Want your baby to be happy? Of course, you do! And while you’re right in thinking that his happiness levels are dependent on his personality, there are lots of things you can do to give your youngster an instant boost in the bliss stakes. And – here’s the really good news – adding these little bursts of pleasure into his everyday life can build your youngster’s natural ability to be happy.
‘There are two key kinds of happiness,’ explains Michelle de Haan, an expert in infant and child development. ‘One is the short-lived kind: the burst of pleasure your toddler gets when he’s whooshing through the air on a swing. The other is more deep-rooted – almost a personality trait – that comes from how he perceives and responds to the world.’ And for babies and toddlers, one kind of happiness often feeds into the other. ‘A major part of happiness in these early years comes from having a secure, trusting, loving relationship with your primary carers,’ says Michelle. ‘When babies have their needs met and are treated with love, they feel safe and confident. And then they’re able to explore and enjoy many pleasurable things!’
So, what are you waiting for? Add these happy, happy moments into your tot’s day…
Click on your little one's age from the list below to jump to the section you need advice with, plus genius tips to try at home!
Not sure if your newborn is happy? In the very earliest months, it is tricky. Very young babies have only a few ways to communicate how they’re feeling. ‘The only way you can really tell if your baby is happy is if he’s quiet and content or smiling,’ says Michelle. But if you could see inside his brain, you’d see a whole other story. Scans show that the ‘pleasure centre’ of the brain, the nucleus accumbent, lights up, with a feeling of happiness. This is an ancient part of our brain, which suggests we became attuned to seeking pleasure at an early stage in our evolution.
What to expect: your baby to start smiling on purpose from six to 10 weeks. You may hear him laugh from 14 weeks on and, from five months, he’s able to let rip with a big belly laugh if he finds something really funny.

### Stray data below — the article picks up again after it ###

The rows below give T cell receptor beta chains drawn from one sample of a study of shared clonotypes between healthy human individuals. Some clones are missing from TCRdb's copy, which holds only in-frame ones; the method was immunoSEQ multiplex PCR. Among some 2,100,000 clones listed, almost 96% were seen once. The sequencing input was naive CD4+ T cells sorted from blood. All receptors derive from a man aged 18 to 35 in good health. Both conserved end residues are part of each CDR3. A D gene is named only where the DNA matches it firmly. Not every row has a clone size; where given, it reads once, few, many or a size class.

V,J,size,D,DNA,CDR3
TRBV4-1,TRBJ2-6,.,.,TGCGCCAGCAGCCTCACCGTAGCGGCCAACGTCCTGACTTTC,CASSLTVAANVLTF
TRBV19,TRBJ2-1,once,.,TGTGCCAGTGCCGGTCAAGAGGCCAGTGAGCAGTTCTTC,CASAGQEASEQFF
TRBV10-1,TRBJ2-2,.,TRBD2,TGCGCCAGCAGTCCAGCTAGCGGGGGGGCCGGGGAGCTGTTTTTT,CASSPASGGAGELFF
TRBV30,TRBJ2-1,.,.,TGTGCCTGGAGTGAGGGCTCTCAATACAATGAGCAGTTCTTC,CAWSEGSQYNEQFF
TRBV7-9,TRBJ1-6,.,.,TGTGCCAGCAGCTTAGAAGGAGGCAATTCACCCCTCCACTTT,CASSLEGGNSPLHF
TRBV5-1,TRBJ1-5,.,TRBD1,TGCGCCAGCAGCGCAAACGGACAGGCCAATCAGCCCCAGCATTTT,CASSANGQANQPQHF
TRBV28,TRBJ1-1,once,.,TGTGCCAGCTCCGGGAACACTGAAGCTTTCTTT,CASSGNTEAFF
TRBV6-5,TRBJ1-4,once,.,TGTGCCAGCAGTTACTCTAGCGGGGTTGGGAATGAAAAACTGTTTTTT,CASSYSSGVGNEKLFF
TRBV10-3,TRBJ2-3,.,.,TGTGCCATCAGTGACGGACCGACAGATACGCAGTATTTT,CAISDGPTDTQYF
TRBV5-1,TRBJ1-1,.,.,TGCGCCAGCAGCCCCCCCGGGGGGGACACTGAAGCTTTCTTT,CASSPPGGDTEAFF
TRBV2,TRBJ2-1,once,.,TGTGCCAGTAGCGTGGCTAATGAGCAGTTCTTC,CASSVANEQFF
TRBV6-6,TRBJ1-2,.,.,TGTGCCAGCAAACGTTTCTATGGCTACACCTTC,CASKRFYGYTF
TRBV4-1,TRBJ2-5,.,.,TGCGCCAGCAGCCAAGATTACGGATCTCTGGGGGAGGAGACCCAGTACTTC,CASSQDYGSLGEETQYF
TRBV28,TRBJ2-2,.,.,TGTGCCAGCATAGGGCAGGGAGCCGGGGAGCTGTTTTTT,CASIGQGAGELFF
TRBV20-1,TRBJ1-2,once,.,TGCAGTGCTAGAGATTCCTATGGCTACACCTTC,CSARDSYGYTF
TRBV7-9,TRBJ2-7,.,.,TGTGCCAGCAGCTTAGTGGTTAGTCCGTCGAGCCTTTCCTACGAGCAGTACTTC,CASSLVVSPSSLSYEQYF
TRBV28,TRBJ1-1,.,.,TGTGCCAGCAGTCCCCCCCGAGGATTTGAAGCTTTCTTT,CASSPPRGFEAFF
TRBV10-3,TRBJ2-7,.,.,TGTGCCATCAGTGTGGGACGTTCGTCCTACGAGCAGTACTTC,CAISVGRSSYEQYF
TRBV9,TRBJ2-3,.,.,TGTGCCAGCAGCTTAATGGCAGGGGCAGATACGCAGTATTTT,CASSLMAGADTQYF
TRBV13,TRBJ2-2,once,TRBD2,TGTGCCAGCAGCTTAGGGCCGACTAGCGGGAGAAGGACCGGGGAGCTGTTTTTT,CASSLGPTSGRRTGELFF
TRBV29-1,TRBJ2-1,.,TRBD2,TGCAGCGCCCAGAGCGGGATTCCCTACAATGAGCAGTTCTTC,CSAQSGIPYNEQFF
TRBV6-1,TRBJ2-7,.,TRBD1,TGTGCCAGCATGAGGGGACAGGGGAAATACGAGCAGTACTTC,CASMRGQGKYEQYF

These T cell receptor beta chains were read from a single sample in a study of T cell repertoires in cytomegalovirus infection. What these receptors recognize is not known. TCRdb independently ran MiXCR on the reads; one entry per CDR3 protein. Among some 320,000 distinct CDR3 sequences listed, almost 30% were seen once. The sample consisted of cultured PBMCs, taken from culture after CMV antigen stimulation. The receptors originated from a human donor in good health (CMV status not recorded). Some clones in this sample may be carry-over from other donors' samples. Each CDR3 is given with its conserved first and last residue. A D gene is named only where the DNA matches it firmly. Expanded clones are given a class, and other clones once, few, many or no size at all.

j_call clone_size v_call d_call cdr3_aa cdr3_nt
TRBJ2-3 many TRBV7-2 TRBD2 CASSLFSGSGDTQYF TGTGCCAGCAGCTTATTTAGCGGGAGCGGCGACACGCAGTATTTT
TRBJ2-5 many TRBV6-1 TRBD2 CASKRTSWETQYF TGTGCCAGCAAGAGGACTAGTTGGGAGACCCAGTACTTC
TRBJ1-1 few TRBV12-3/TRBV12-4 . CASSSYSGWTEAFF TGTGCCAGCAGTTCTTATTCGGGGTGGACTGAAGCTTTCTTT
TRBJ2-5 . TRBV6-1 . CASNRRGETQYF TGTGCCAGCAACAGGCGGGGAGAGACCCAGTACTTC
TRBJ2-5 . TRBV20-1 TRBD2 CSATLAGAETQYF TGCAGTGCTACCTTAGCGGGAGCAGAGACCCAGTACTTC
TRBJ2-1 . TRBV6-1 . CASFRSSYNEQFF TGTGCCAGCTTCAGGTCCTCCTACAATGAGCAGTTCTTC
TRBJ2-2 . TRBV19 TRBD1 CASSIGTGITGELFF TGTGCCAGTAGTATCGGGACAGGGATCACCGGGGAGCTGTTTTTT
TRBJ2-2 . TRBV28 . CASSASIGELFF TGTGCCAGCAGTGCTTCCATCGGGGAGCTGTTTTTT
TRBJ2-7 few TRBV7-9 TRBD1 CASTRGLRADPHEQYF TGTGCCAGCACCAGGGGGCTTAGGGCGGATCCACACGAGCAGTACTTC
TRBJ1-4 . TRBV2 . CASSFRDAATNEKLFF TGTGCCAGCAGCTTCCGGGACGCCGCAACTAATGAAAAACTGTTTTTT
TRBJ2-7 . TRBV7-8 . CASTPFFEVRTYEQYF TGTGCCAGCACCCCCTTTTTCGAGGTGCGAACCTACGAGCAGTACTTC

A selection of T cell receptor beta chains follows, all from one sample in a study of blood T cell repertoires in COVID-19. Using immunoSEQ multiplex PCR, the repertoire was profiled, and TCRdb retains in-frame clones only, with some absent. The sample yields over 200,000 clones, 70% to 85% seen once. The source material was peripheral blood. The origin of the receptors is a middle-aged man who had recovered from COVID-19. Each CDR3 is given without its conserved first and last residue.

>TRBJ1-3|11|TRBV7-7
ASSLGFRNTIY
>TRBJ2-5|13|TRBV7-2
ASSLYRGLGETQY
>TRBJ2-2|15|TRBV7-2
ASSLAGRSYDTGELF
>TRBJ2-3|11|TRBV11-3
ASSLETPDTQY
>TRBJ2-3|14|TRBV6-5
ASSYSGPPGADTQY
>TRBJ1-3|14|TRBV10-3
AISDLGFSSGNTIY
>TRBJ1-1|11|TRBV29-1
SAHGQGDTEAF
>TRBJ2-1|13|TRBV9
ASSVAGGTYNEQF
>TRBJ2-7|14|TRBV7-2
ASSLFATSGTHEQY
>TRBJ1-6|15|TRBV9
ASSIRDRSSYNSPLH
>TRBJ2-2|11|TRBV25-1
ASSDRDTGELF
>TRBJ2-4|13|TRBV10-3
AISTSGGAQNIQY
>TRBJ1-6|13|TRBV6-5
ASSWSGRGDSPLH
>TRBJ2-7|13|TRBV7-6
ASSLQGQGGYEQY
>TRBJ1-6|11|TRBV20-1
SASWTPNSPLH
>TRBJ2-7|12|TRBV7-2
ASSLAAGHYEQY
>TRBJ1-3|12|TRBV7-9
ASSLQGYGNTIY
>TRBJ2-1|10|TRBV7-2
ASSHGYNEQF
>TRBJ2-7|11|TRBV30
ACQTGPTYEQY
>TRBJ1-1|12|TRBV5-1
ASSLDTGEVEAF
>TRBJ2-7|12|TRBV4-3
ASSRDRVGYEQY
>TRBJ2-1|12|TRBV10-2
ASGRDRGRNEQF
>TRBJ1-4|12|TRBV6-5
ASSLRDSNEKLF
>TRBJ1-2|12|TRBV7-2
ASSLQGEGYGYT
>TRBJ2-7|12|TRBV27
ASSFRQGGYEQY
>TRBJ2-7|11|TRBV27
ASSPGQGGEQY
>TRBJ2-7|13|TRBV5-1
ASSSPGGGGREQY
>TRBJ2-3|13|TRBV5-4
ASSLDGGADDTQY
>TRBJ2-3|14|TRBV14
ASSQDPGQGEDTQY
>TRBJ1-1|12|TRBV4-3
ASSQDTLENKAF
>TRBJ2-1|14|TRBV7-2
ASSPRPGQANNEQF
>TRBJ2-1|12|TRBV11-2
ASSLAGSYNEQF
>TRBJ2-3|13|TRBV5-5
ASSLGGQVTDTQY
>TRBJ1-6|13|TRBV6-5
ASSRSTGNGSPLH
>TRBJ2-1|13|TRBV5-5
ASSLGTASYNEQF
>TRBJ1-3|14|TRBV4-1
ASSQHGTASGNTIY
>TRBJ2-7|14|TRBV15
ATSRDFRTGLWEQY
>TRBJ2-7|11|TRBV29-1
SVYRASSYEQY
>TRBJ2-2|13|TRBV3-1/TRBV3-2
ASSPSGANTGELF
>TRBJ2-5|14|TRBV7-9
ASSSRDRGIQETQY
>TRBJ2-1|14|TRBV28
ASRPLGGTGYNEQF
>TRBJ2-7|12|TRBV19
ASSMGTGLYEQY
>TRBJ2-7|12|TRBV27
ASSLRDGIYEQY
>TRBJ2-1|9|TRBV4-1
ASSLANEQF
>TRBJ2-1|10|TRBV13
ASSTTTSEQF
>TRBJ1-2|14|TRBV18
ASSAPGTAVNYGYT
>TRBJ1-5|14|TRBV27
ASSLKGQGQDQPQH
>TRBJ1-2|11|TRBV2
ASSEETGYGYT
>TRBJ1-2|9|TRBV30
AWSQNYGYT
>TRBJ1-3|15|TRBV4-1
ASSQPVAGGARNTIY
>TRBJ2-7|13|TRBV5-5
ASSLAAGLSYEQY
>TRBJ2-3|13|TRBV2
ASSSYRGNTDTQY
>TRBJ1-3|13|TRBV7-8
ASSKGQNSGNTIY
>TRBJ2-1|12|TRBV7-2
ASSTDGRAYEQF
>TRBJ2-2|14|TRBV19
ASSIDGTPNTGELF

How to make your tot happy
In his first few months, a lot of your baby’s pleasure comes from his interaction with you, his wonderful mama. ‘Even as newborns, humans have a strong need to form relationships,’ says Michelle. ‘We’re dependent on others to survive – so it’s important for babies to feel that sense of connection. We know that babies respond positively to responsive caregivers who are quick to meet their needs, and being fed, watered and warm is just the beginning. They want tender physical contact, like cuddling or baby massage, and seek out social contact, too.’
Game to play - Make sound surprises!
At this age, your baby doesn’t have advanced cognitive skills, and can only explore the world through his senses. He’s fascinated by new sounds, so get creative with your noisemaking and try these ideas…
- Say ‘Boo!’ and open your eyes wide.
- Do a high-pitched ‘atchoo!’. Draw out the ‘aaa…’ and make him wait for the ‘…choo!’
- Slurp a lovely long slurpy slurp!
- Make animal noises – not just dogs and cats but frogs and donkeys and buzzy bees as well.
- Click your tongue against the roof of your mouth.
- Talk through the empty cardboard tube from a kitchen roll. Sing through it too.
- Blow extra-loud raspberries on his tummy.
‘When your baby is between six and 12 months old, he’s starting to become more active in his immediate environment,’ says Michelle. ‘He can sit up, he’ll start crawling, he may even reach the point when he’s pulling himself up and cruising. And at this stage, your baby will feel real pleasure in mastering each new motor skill.’ So, games that support these developing skills can bring a glowing sense of achievement, as well as that instant hit of pleasure.
What to expect: your tot to start figuring out what makes other people laugh between seven and 10 months, and to begin to reveal his own sense of humour. By his first birthday, he’ll be laughing at his own jokes.
How to make your little one happy